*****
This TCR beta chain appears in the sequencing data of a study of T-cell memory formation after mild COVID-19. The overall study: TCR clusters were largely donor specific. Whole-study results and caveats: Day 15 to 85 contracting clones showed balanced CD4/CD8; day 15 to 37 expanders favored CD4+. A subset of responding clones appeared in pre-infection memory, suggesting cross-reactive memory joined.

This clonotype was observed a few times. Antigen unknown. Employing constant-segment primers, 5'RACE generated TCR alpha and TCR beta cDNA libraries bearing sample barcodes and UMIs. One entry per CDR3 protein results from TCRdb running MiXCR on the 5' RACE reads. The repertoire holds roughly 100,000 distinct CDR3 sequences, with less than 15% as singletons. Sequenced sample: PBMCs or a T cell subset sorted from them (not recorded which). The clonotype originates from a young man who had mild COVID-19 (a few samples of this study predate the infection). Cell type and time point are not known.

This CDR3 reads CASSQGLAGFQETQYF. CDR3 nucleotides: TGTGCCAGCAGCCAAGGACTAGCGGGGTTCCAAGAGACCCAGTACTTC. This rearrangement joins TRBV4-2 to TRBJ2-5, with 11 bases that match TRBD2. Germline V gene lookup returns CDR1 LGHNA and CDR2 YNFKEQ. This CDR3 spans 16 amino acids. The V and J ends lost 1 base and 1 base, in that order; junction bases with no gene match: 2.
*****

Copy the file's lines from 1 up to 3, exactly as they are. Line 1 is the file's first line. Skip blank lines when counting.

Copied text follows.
This TCR beta chain appears in the sequencing data of a study of T-cell memory formation after mild COVID-19. The overall study: TCR clusters were largely donor specific. Whole-study results and caveats: Day 15 to 85 contracting clones showed balanced CD4/CD8; day 15 to 37 expanders favored CD4+. A subset of responding clones appeared in pre-infection memory, suggesting cross-reactive memory joined.

This clonotype was observed a few times. Antigen unknown. Employing constant-segment primers, 5'RACE generated TCR alpha and TCR beta cDNA libraries bearing sample barcodes and UMIs. One entry per CDR3 protein results from TCRdb running MiXCR on the 5' RACE reads. The repertoire holds roughly 100,000 distinct CDR3 sequences, with less than 15% as singletons. Sequenced sample: PBMCs or a T cell subset sorted from them (not recorded which). The clonotype originates from a young man who had mild COVID-19 (a few samples of this study predate the infection). Cell type and time point are not known.

This CDR3 reads CASSQGLAGFQETQYF. CDR3 nucleotides: TGTGCCAGCAGCCAAGGACTAGCGGGGTTCCAAGAGACCCAGTACTTC. This rearrangement joins TRBV4-2 to TRBJ2-5, with 11 bases that match TRBD2. Germline V gene lookup returns CDR1 LGHNA and CDR2 YNFKEQ. This CDR3 spans 16 amino acids. The V and J ends lost 1 base and 1 base, in that order; junction bases with no gene match: 2.